Ain’t No Free Ride

I just found out today that infamous bodybuilder Bostin Loyd has died, apparently of a heart attack, though he was also in stage 5 kidney failure due to the (according to him) the use of an experimental peptide. It’s convenient to either take special note of Bostin Loyd’s massive steroid use or to lump him in with the slew of recent deaths in the bodybuilding world and forget the point of Bostin’s online content as well as the fact that these untimely deaths (or health crisis) have been going on for a very long time.

Bostin Loyd GoFundMe

The great lesson Bostin was always trying to teach is that bodybuilding is driven by performance-enhancing drugs, and lots of them, not the orgy of products that the industry sells to normies like protein powders and pre-workouts. Though the videos have now been scrubbed from YouTube with the banning of Bostin, he gained his fame not by winning competitions (and he did win some), but by talking openly and honestly about the substances he used to compete, going so far as to demonstrate their use on camera (“3CCs here, 3CCs here” – he even put it on a hat).

We’re not just talking extra testosterone or a bottle full of Dianabol, here. Competitors have been using stacks of substances for more than 30 years in large quantities, including Growth Hormone, insulin, various peptides, thyroid hormones, and stimulants. He also used Site Enhancing Oil (a.k.a. Synthol), a kind of oil injected into the muscle to inflate it. The typical responses to Bostin’s videos on his full stack were, “Hey, this kid is crazy, he’s going to kill himself.” They were right, but what is often missed is that the substances and quantities were not so different from what famous pros admitted to using as far back as the 1990s.

If Bostin was guilty of anything, it was experimenting too much and pushing too far, too fast, though he admittedly slowed down years before his death. That experimentation killed his kidneys and (according to him) made him anemic at times. He fathered a child with his wife, Ariana, and seemingly intended to transition to the realm of coach (including coaching “protocols” or usage of PEDs), but everything has a cost to its benefit, and now his family is left fatherless.

This is a tragedy in the authentic sense of the word, as Bostin, with his noble authenticity and brutal honesty, suffered a downfall due to his flawed choices. Bostin died young, but so did pro Dallas McCarver, and though Dallas publicly stated he used less than Bostin, his autopsy revealed he was on at least a gram of testosterone analogs based on his blood serum levels. Thus, Bostin’s exposure of the extreme gear use in bodybuilding is educational. The industry is very dirty and few people inside the competitive circle will talk about the reality of performance-enhancing drugs, where the key to success is “use more than the other guy.”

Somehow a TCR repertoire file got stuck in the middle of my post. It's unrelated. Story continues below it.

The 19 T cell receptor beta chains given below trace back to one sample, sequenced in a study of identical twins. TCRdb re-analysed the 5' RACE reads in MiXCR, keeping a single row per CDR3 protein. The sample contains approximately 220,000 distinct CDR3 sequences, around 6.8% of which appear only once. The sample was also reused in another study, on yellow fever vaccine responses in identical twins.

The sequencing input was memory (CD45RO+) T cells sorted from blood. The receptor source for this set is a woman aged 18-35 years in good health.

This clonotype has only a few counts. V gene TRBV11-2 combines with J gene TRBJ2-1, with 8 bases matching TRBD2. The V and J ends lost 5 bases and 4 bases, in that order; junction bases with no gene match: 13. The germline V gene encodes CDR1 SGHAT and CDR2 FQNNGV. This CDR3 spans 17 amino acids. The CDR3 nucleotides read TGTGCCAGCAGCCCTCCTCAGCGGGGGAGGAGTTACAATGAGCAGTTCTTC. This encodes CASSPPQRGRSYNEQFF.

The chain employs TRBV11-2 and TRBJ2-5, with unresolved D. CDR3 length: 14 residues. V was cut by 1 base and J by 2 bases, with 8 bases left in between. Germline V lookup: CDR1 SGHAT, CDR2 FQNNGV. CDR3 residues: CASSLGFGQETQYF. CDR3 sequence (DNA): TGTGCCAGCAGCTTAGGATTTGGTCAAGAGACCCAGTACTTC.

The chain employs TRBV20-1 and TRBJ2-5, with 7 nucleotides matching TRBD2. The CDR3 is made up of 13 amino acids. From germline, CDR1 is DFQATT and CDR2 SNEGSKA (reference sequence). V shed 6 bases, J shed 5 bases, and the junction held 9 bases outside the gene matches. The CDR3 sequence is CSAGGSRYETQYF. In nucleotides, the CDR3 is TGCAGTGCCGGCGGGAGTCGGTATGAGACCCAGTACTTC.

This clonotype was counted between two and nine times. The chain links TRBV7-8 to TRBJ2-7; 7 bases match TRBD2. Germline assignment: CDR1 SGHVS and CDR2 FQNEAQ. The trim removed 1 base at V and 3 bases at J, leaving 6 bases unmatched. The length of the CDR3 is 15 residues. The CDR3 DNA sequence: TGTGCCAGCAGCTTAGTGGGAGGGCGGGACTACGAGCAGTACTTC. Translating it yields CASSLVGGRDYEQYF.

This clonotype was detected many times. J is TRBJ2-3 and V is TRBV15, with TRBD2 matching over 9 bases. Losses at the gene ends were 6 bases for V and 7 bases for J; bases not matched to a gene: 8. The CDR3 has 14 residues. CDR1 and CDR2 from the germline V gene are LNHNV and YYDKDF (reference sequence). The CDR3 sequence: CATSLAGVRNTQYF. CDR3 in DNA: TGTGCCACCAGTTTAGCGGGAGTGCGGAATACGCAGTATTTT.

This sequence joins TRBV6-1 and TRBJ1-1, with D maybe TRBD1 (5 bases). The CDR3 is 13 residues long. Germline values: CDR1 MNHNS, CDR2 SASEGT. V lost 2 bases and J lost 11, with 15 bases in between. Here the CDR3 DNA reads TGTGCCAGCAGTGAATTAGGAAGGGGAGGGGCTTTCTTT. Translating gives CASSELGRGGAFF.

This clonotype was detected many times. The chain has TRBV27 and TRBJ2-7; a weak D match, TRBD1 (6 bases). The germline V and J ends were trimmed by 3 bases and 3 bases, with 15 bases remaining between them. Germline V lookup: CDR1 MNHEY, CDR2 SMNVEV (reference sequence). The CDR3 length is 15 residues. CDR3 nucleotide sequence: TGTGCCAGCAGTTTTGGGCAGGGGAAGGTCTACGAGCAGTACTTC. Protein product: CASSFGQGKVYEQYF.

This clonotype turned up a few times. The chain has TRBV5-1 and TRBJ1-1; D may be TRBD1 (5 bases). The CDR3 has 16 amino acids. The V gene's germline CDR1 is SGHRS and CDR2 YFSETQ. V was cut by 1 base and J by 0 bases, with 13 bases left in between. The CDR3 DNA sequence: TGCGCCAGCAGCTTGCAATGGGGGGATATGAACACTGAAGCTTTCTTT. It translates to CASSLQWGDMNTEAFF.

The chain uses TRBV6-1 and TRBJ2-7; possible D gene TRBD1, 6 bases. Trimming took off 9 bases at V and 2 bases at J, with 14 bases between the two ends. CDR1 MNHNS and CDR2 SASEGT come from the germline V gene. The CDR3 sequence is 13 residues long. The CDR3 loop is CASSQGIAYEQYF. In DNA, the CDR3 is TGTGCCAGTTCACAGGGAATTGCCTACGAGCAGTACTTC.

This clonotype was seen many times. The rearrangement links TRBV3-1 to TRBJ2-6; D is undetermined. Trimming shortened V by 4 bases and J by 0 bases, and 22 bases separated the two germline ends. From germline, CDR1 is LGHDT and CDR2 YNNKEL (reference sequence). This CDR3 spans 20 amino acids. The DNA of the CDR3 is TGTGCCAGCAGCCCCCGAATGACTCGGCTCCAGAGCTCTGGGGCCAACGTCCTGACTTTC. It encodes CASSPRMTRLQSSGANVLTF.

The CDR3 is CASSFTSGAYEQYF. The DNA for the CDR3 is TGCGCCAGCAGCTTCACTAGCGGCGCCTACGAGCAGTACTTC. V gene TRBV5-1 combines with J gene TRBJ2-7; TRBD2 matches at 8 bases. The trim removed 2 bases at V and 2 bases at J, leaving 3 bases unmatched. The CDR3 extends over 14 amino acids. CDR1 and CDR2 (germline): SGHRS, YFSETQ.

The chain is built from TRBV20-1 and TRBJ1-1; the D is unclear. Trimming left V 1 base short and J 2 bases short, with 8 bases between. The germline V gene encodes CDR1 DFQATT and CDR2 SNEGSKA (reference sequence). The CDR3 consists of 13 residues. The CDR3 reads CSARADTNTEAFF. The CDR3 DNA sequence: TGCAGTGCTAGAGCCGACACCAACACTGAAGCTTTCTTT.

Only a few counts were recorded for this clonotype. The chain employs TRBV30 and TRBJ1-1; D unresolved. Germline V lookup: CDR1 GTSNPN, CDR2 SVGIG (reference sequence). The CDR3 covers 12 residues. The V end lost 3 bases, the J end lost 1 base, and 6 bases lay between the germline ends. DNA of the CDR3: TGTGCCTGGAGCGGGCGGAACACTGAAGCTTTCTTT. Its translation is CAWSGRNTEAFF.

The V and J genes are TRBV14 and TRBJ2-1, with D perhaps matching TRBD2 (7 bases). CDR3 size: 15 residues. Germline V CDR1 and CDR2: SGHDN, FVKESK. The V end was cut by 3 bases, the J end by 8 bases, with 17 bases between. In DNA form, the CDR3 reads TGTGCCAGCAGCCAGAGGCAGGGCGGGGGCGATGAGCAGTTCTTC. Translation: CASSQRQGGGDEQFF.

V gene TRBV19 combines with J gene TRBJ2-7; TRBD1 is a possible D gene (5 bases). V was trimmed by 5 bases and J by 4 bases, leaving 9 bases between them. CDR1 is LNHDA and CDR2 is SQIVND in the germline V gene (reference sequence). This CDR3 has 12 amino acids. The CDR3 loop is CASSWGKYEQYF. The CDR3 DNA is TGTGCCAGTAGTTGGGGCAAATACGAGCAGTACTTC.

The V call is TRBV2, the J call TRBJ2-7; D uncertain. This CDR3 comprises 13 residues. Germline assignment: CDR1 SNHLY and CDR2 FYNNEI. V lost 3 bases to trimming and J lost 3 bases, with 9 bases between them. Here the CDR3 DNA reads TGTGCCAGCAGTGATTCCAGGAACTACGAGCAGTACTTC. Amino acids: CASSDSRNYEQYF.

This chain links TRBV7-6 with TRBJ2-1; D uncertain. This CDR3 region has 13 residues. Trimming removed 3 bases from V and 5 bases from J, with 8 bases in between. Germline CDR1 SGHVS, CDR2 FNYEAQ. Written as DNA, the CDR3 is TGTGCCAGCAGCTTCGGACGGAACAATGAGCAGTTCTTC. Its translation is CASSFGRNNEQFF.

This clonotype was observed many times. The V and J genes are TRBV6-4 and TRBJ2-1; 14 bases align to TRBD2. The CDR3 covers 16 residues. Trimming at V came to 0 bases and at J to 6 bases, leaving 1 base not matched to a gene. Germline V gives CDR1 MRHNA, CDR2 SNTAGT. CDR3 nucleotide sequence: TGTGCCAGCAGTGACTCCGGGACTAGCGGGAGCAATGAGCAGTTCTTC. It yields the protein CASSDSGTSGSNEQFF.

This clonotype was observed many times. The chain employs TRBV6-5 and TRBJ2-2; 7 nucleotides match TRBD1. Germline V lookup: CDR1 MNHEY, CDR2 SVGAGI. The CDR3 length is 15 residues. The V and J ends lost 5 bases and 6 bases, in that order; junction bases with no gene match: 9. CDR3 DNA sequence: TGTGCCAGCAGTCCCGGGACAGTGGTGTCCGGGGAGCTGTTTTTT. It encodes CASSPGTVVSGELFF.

This is in stark contrast to the “image” of bodybuilders and super-fit, super-healthy people with a squeaky-clean lifestyle.

The takeaway is that if you want an elite physique, be prepared to pay for it. You’ll pay for it in time at the gym. You’ll pay for it in food, supplements, and a (potentially) pleasure-free diet. And if you want to take it to an elite level, be prepared to pay for steroids and pay with the (at least possible) loss of your long-term health. Recently channels like “More Plates more Dates” have been challenging this last trade and promoting the idea that PEDs can be used in minimum dosages or in moderation for good effect without giving up too much in terms of long-term health in the body and mind. This advice is geared toward normies, not competitors, but be cautioned that in the end, “ain’t no free ride.” Nothing, even lifting naturally, is risk-free.

If you are feeling charitable, Bostin’s late wife has a GoFundMe to pay for funeral expenses, and of course, you can offer up a prayer. We’re all sinners.

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  1. There was a day recently that I spent about 3 hours listening to your Final Fantasy stream and then a long episode of More Plate More Dates shooting the shit with buddies. You share a similar critical and curious nature.

    He seems to be about as qualified as possible to understand the consequences of these substances, mining deeply into the physiological impacts/benefits/interaction of these chemicals. As you know, he practices what he preaches. It’ll be interesting to see how his story goes from here. I feel like I gain tremendous benefit half-listening to his videos, if only for how it broadens my perspective.